But there’s something even worse than running in a snowstorm. And that’s having to forgo a snowy winter run because of plantar fasciitis. And that’s what I had to do last Thursday on the first night of my marathon training clinic with the Running Room.
I must not have touched wood fast enough after expressing good fortune to a friend back in September for not having suffered any injuries that took me out of running. Soon after (or maybe even before but I ignored it?) the Toronto Scotiabank Waterfront Half Marathon I felt the dreaded heel pain in my right foot.
I had serious plantar fasciitis in both feet back in the nineties right after my thirtieth birthday. It felt downright debilitating. For that year, I wore nothing but athletic shoes with custom orthotics in them all the time. My doctor told me to stay off of my feet as much as possible. I taught a large class of 350 people that winter and I gave every lecture sitting on the table at the front of the room. No pacing back and forth for me!
So the prospect of another bout of plantar fasciitis scared me more than ice, blizzards, and the Farmers’ Almanac‘s prediction that we are about to settle into a winter worse than last year’s. I’d just committed to a marathon clinic aimed at prepping for the Around the Bay 30K (okay, not quite a marathon, but the clinic follows the same curriculum as the marathon group) in Hamilton, Ontario on Sunday, March 29th, 2015.
Here’s what plantar fasciitis is, from the Mayo Clinic website:
Plantar fasciitis (PLAN-tur fas-e-I-tis) is one of the most common causes of heel pain. It involves pain and inflammation of a thick band of tissue, called the plantar fascia, that runs across the bottom of your foot and connects your heel bone to your toes.
Plantar fasciitis commonly causes stabbing pain that usually occurs with your very first steps in the morning. Once your foot limbers up, the pain of plantar fasciitis normally decreases, but it may return after long periods of standing or after getting up from a seated position.
Plantar fasciitis is particularly common in runners.
I’m grateful for the circles I move in today, so that when I put it out there on FB I know enough athlete/runner types to get all sorts of input. Best input was a referral from Gabbi, my swim coach, to a physiotherapist here in London who does shockwave therapy and does his best to support people in continuing their activities.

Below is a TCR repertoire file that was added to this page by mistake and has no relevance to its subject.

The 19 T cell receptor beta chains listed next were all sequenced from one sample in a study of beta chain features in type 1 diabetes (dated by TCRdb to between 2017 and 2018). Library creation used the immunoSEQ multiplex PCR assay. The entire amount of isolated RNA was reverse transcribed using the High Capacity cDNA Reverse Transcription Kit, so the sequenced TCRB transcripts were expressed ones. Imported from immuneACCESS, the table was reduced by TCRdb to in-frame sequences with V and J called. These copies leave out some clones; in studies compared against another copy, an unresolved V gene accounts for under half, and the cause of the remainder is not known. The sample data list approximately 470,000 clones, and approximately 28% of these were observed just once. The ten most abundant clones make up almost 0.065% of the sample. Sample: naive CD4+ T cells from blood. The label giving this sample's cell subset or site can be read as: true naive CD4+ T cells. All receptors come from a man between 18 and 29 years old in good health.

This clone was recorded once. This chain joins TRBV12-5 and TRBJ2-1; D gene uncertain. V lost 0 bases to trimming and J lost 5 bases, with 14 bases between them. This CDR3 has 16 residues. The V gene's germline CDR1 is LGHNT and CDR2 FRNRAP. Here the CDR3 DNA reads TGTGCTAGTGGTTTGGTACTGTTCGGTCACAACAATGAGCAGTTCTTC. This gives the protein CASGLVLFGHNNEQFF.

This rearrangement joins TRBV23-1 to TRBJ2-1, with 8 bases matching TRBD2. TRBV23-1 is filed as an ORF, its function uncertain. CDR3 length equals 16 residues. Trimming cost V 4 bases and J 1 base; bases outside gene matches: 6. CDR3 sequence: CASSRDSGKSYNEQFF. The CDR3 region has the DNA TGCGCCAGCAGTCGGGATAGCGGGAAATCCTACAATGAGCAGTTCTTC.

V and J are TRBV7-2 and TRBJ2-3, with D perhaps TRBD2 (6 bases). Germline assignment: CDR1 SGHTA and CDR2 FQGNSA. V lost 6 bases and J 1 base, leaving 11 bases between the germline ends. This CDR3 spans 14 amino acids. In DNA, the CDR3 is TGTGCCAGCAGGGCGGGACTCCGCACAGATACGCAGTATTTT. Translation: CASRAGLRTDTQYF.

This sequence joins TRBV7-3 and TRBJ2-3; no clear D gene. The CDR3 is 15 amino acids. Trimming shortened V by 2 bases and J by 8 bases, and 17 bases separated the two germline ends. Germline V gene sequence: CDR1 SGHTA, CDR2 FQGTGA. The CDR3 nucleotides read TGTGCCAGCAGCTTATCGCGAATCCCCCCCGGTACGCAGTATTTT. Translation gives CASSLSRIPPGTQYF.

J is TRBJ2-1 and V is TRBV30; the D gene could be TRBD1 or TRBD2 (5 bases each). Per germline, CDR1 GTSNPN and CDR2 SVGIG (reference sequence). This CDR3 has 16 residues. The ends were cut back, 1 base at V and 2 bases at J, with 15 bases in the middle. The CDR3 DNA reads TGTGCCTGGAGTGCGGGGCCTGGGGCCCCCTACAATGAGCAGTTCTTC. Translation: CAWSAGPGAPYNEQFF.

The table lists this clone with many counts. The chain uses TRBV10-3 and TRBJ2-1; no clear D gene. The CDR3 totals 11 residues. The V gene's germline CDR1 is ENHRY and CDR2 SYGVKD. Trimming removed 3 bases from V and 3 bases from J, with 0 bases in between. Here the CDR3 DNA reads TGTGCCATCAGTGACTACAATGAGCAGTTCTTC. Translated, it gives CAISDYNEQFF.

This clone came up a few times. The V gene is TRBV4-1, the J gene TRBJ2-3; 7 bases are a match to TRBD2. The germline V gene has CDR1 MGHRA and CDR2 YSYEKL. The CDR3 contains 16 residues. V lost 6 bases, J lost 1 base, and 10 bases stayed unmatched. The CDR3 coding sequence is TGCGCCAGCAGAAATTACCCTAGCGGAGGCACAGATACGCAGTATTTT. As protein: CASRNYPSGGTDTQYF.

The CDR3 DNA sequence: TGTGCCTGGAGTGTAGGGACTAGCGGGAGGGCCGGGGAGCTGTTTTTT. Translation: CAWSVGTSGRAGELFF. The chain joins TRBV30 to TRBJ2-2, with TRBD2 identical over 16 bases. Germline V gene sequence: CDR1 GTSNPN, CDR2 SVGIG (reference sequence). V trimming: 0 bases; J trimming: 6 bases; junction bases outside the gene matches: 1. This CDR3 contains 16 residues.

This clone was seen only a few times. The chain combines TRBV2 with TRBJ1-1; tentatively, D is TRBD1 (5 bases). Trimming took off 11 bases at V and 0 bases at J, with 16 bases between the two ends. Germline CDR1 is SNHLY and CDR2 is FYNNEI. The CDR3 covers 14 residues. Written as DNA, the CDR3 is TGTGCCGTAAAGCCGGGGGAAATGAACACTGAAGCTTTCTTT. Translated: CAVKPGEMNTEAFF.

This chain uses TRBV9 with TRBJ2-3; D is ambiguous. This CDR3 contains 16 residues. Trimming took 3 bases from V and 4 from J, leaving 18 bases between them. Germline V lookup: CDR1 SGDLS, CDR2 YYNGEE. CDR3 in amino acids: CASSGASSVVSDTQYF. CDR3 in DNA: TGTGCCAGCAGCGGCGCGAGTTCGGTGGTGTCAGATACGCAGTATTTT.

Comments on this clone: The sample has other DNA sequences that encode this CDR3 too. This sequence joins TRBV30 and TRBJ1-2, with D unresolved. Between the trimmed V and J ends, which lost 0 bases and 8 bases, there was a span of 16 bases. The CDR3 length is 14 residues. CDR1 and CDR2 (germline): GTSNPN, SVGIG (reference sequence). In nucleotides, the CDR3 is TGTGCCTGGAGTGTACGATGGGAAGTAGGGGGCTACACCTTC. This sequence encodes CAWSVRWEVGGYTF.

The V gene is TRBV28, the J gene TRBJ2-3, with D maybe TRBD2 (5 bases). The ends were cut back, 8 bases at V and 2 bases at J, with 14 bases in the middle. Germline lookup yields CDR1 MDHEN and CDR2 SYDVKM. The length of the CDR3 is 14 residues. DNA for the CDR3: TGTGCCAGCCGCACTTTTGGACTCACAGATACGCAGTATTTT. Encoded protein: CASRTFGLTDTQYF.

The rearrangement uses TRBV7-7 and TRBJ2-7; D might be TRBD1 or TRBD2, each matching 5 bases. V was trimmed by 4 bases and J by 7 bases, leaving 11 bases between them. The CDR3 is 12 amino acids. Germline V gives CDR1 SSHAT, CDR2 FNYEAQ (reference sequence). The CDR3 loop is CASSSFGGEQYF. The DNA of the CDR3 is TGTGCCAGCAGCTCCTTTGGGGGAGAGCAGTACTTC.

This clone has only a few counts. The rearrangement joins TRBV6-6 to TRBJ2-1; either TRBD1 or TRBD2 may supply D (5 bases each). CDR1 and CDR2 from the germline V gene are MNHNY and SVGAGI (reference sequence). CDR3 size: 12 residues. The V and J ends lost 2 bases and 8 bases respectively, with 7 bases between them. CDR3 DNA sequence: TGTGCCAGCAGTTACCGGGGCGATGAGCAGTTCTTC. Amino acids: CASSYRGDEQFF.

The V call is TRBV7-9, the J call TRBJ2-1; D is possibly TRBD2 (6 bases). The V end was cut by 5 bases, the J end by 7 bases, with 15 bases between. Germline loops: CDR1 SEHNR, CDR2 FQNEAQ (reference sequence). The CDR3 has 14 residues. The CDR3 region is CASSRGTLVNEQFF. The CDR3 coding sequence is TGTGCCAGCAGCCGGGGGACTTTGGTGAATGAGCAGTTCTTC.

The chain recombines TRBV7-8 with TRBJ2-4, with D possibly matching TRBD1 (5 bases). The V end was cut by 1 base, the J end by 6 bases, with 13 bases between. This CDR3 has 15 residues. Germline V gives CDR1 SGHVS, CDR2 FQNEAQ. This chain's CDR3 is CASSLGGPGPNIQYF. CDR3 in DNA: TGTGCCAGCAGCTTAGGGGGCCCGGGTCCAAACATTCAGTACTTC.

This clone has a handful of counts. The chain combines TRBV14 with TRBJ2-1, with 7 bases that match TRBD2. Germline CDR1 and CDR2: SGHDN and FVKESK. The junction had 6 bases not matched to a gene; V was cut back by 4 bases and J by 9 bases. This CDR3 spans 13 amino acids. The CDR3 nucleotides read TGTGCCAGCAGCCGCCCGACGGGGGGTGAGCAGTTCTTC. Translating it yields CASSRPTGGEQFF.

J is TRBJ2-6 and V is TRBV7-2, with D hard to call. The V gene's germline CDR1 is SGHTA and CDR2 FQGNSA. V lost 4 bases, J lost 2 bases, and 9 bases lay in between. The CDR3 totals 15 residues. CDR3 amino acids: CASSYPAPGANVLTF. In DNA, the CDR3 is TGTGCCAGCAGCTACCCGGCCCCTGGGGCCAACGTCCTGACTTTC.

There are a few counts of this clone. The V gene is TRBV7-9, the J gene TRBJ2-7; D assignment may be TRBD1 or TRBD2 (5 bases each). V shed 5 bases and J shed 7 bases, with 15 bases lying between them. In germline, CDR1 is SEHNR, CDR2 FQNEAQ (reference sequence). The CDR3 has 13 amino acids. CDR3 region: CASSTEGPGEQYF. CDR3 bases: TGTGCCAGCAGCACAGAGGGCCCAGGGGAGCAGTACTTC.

I took over a week off of running while I waited for my appointment, worried that, like the last time, I would be told to stay off my feet. But Gabbi was right. When I went to Synergy Physiotherapy to see John Smallwood, one of the first things he said to me was, “You can keep running.”
He didn’t blink when I said I’d started marathon training. He didn’t tell me I had to reduce my mileage. None of that. Instead, he checked out my foot, pushed and pulled on it in different ways and asked me some questions. Then he had me walk up and down the hall a few times while he watched.
And he zeroed in on the issue. It doesn’t start in my foot at all. It originates in my hip. This was interesting news to me because my yoga teacher always says I’ve got hip issues. And when I gave up on running the first time around, when I was a graduate student, it was hip trouble that took me out.
John gave me four exercises to do daily to strengthen my hips, glutes, and feet. And then, as we chatted about Burning Man (he’s never been but he was interested, and I’ll talk about it to anyone who wants to listen), he zapped my foot a few times with the shockwave therapy machine.
The website says, “A shockwave is an intense, but very short energy wave travelling faster than the speed of sound.” It doesn’t feel good at all. Though not an actual electric shock, it does feel like you’re being shocked. But it makes a huge difference.
That was on Monday afternoon, and by this afternoon my foot was feeling pretty good. John taped it up before I left and suggested I leave the tape on for as long as I could. At first I didn’t like the tape either. I felt like my toes would go numb or something because it was so tight.
When he said some people actually end up loving it, I was skeptical. But the next morning when I was about to jump in the shower, I considered ways of keeping it dry so I could leave it on longer. I’m looking forward to the next shockwave therapy treatment and if John doesn’t offer a tape job I’ll ask for one.
This is all to say that I am feeling really grateful right now that I don’t have to give up winter running. I’ll take whatever winter throws at me this year because it’s such a relief just to be able to train at all. For now we’ll call it cautious optimism.
Between the exercises, which I am totally committed to doing daily as prescribed, and the shockwave therapy each week, and the taping, and also paying attention to how I feel during and after a run, I’m excited!